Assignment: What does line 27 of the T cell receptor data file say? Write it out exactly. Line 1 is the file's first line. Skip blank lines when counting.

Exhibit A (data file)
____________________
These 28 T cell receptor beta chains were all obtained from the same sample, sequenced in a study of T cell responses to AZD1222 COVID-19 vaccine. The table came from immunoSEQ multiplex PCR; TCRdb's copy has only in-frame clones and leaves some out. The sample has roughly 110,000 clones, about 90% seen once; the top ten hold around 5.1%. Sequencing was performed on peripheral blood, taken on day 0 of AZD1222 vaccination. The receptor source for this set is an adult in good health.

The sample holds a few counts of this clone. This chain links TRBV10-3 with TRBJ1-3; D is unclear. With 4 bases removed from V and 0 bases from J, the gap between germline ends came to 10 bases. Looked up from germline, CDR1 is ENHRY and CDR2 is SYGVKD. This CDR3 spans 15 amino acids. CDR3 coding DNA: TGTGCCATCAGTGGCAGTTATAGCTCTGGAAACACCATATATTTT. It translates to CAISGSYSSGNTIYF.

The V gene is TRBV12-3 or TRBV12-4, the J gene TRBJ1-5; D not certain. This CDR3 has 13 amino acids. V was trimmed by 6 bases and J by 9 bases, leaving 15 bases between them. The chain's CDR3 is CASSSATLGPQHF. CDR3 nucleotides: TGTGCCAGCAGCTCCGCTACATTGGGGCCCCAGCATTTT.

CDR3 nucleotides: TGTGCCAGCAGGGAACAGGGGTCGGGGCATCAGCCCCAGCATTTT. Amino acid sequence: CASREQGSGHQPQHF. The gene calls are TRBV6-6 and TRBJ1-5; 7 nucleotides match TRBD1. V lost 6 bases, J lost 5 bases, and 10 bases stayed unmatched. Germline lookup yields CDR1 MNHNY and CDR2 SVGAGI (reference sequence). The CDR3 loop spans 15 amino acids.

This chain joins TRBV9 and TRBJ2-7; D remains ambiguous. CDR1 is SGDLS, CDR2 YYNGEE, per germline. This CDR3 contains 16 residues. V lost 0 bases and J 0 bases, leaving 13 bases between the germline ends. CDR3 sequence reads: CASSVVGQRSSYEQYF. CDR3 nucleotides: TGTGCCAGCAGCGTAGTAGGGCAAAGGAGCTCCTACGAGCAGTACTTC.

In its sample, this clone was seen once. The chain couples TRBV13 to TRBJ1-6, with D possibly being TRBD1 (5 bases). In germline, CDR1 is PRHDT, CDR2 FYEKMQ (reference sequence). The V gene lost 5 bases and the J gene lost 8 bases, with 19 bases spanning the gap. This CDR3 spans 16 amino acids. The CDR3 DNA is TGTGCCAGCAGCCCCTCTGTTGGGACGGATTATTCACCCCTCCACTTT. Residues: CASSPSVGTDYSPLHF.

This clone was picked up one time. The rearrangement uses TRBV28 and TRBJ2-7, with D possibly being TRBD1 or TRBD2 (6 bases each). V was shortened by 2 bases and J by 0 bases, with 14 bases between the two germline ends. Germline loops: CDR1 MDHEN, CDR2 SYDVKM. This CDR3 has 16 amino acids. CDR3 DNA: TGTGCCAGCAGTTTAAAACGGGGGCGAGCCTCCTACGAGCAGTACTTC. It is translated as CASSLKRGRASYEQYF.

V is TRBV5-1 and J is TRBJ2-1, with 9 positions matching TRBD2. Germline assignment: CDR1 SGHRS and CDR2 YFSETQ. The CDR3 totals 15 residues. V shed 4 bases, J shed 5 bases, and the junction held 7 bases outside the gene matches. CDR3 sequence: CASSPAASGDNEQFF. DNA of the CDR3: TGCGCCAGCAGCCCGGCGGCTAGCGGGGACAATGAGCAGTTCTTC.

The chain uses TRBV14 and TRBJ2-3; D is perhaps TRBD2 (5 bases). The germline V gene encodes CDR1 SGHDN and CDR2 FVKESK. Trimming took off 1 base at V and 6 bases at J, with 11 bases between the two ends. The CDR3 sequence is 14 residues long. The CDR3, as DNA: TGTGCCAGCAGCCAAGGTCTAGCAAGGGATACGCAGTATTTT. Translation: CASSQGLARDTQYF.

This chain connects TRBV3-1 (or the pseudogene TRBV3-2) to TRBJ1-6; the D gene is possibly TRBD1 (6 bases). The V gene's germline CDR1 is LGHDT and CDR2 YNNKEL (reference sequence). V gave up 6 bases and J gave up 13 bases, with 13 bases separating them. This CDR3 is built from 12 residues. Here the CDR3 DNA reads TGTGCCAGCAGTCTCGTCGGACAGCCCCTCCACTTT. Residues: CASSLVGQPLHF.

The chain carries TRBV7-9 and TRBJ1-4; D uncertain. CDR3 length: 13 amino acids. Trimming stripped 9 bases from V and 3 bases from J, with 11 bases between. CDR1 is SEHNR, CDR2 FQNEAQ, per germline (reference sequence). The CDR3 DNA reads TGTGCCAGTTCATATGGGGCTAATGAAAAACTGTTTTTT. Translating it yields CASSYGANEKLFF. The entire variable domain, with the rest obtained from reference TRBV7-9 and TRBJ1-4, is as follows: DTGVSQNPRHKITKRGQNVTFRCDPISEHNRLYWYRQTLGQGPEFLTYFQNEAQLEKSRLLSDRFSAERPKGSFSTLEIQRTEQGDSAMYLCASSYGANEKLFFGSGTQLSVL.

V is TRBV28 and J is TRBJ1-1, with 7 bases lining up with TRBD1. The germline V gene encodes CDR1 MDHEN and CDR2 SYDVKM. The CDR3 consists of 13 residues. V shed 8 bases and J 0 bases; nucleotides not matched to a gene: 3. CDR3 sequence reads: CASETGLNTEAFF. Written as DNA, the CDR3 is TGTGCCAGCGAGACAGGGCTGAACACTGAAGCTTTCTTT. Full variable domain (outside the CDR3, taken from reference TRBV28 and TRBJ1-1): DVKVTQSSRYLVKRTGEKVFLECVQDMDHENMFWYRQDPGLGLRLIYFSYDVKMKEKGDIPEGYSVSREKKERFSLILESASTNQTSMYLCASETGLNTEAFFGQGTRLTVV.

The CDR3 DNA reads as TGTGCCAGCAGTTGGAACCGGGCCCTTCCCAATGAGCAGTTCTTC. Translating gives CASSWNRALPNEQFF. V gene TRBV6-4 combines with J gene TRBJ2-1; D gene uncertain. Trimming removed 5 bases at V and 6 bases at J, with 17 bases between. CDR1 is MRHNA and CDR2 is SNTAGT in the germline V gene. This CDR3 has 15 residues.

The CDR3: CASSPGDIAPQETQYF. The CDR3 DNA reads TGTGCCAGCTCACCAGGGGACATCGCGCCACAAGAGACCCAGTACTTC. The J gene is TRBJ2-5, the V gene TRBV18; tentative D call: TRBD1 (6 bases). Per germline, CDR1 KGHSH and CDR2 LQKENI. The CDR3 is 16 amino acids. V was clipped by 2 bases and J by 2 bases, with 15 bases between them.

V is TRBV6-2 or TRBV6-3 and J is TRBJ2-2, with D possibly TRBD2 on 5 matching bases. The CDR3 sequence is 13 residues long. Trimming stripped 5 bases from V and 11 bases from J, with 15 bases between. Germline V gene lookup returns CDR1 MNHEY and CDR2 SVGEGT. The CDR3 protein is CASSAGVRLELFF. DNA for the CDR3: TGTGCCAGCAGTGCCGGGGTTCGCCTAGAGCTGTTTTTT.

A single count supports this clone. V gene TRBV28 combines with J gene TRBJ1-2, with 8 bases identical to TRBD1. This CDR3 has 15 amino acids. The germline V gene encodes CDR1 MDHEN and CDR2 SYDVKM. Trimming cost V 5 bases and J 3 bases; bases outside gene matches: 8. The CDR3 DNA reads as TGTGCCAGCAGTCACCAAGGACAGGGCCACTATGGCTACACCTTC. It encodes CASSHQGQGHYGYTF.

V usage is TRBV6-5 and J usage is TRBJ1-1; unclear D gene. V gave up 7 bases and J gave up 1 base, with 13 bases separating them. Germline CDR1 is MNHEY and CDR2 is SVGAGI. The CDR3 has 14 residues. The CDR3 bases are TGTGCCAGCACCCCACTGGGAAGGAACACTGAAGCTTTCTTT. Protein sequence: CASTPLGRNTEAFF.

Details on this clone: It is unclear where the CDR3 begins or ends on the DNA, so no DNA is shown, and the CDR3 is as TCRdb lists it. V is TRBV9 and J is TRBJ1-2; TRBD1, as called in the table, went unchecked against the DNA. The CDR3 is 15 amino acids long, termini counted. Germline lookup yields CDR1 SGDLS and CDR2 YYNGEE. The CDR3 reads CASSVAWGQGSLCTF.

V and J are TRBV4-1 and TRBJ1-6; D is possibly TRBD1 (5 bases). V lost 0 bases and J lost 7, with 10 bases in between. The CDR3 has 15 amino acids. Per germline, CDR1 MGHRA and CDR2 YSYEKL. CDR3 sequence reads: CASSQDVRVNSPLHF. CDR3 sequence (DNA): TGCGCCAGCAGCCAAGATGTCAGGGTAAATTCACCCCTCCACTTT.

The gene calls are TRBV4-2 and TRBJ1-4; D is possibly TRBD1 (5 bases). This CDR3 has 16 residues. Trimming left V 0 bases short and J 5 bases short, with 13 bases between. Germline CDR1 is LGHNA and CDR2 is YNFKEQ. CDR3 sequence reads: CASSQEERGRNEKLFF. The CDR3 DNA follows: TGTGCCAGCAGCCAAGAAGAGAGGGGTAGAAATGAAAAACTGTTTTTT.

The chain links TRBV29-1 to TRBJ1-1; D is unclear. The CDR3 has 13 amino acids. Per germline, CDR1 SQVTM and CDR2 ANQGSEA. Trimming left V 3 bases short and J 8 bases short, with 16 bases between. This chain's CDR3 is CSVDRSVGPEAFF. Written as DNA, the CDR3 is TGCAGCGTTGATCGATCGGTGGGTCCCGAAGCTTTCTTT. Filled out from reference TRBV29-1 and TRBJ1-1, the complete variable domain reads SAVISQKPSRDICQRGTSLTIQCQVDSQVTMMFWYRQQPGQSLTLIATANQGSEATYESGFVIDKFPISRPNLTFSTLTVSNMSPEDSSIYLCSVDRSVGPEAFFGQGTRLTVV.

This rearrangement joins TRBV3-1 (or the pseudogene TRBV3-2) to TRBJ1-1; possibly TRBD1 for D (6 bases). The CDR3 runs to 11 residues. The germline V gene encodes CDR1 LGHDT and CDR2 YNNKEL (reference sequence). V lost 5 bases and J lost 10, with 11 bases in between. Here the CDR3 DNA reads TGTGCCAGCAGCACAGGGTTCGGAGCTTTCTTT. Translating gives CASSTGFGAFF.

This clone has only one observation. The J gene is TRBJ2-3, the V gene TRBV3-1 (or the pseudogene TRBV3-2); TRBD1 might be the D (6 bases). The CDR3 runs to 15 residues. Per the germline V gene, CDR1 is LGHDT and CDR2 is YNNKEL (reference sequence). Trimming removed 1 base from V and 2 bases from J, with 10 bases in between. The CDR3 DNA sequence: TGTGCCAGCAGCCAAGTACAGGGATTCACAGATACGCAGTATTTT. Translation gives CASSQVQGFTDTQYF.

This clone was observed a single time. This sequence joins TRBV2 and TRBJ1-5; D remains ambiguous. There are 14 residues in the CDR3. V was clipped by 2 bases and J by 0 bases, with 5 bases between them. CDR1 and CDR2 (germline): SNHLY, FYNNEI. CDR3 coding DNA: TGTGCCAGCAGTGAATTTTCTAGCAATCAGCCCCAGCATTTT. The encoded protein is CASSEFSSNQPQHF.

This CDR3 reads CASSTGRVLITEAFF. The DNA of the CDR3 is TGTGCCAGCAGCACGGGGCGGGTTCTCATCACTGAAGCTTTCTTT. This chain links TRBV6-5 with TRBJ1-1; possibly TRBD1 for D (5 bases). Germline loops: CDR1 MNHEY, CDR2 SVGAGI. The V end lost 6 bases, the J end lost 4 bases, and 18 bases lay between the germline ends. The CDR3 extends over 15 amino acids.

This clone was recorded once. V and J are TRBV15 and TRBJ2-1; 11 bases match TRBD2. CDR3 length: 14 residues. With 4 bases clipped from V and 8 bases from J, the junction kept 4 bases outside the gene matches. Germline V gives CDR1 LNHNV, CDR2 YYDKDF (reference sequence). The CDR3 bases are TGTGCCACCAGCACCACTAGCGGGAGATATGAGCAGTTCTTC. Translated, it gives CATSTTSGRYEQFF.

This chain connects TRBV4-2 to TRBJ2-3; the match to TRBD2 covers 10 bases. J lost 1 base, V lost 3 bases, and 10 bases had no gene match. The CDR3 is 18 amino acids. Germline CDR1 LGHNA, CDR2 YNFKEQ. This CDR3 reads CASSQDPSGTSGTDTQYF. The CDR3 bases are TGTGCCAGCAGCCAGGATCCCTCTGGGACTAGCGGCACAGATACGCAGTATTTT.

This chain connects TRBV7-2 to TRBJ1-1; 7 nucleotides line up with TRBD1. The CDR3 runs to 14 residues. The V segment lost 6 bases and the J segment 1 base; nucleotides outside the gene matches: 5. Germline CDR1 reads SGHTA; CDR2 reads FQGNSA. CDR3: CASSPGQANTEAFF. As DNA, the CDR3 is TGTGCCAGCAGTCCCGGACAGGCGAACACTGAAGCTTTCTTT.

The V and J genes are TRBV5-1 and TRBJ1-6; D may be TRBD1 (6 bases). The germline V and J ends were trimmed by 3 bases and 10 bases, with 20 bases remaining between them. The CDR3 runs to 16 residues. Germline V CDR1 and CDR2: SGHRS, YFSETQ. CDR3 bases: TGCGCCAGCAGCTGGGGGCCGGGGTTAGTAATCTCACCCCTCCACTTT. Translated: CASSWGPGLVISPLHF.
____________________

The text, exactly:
This chain connects TRBV4-2 to TRBJ2-3; the match to TRBD2 covers 10 bases. J lost 1 base, V lost 3 bases, and 10 bases had no gene match. The CDR3 is 18 amino acids. Germline CDR1 LGHNA, CDR2 YNFKEQ. This CDR3 reads CASSQDPSGTSGTDTQYF. The CDR3 bases are TGTGCCAGCAGCCAGGATCCCTCTGGGACTAGCGGCACAGATACGCAGTATTTT.